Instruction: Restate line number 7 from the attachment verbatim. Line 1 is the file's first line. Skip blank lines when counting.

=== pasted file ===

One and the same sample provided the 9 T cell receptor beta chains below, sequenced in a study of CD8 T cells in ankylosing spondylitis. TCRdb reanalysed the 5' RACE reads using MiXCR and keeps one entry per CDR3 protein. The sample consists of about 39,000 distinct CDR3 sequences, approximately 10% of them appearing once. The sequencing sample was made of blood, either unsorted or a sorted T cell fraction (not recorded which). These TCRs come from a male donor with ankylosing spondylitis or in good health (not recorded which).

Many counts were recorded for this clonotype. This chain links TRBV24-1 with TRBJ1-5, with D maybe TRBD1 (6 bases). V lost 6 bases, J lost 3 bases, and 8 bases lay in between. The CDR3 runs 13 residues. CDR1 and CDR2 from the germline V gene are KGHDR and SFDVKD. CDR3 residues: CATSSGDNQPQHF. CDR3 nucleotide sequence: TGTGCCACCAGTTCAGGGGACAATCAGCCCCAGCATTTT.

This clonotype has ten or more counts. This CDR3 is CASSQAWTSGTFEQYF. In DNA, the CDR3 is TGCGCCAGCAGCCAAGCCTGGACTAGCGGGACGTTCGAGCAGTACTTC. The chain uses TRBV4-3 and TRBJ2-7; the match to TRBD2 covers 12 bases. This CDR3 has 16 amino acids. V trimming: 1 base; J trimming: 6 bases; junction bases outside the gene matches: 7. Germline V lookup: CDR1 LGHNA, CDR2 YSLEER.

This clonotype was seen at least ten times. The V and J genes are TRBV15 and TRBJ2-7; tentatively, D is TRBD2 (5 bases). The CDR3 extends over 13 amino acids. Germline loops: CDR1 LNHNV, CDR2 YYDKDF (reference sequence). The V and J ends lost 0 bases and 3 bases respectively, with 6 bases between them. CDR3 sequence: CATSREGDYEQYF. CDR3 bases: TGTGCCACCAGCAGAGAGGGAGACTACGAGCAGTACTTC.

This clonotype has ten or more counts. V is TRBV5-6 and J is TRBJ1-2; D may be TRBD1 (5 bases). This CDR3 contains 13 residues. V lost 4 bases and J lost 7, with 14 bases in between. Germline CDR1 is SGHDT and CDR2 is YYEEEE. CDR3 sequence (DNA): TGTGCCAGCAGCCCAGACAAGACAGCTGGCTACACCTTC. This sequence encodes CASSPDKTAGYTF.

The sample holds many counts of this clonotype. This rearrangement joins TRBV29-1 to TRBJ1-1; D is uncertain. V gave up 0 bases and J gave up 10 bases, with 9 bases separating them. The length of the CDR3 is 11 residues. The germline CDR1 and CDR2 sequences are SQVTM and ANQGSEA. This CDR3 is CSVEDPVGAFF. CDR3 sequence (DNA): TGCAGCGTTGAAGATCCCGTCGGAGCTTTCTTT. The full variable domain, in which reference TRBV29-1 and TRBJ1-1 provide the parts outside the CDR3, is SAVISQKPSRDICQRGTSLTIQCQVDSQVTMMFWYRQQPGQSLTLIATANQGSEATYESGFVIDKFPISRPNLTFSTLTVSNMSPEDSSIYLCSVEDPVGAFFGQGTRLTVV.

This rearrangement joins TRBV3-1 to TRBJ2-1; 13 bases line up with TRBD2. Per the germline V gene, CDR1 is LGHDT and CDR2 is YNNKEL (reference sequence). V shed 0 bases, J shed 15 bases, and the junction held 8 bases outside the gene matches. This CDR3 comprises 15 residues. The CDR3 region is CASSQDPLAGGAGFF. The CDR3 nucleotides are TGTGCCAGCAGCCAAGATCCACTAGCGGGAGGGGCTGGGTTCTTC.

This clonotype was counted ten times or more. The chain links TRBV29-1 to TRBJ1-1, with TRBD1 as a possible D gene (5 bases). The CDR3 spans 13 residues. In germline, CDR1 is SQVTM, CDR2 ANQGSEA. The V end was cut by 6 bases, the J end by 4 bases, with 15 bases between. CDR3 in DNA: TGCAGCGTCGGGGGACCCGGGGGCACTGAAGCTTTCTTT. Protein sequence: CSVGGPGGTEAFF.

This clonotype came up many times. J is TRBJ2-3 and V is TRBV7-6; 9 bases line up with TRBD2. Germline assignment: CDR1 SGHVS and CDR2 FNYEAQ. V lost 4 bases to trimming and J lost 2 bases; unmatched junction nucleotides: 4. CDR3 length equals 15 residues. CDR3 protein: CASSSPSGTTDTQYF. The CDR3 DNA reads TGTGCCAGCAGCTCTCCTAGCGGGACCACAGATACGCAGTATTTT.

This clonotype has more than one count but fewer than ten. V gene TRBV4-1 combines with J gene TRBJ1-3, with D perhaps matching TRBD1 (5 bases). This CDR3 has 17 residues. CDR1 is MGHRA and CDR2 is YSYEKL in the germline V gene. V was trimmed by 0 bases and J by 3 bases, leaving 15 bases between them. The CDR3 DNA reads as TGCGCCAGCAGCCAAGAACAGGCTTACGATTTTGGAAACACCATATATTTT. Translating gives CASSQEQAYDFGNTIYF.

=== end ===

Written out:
This rearrangement joins TRBV3-1 to TRBJ2-1; 13 bases line up with TRBD2. Per the germline V gene, CDR1 is LGHDT and CDR2 is YNNKEL (reference sequence). V shed 0 bases, J shed 15 bases, and the junction held 8 bases outside the gene matches. This CDR3 comprises 15 residues. The CDR3 region is CASSQDPLAGGAGFF. The CDR3 nucleotides are TGTGCCAGCAGCCAAGATCCACTAGCGGGAGGGGCTGGGTTCTTC.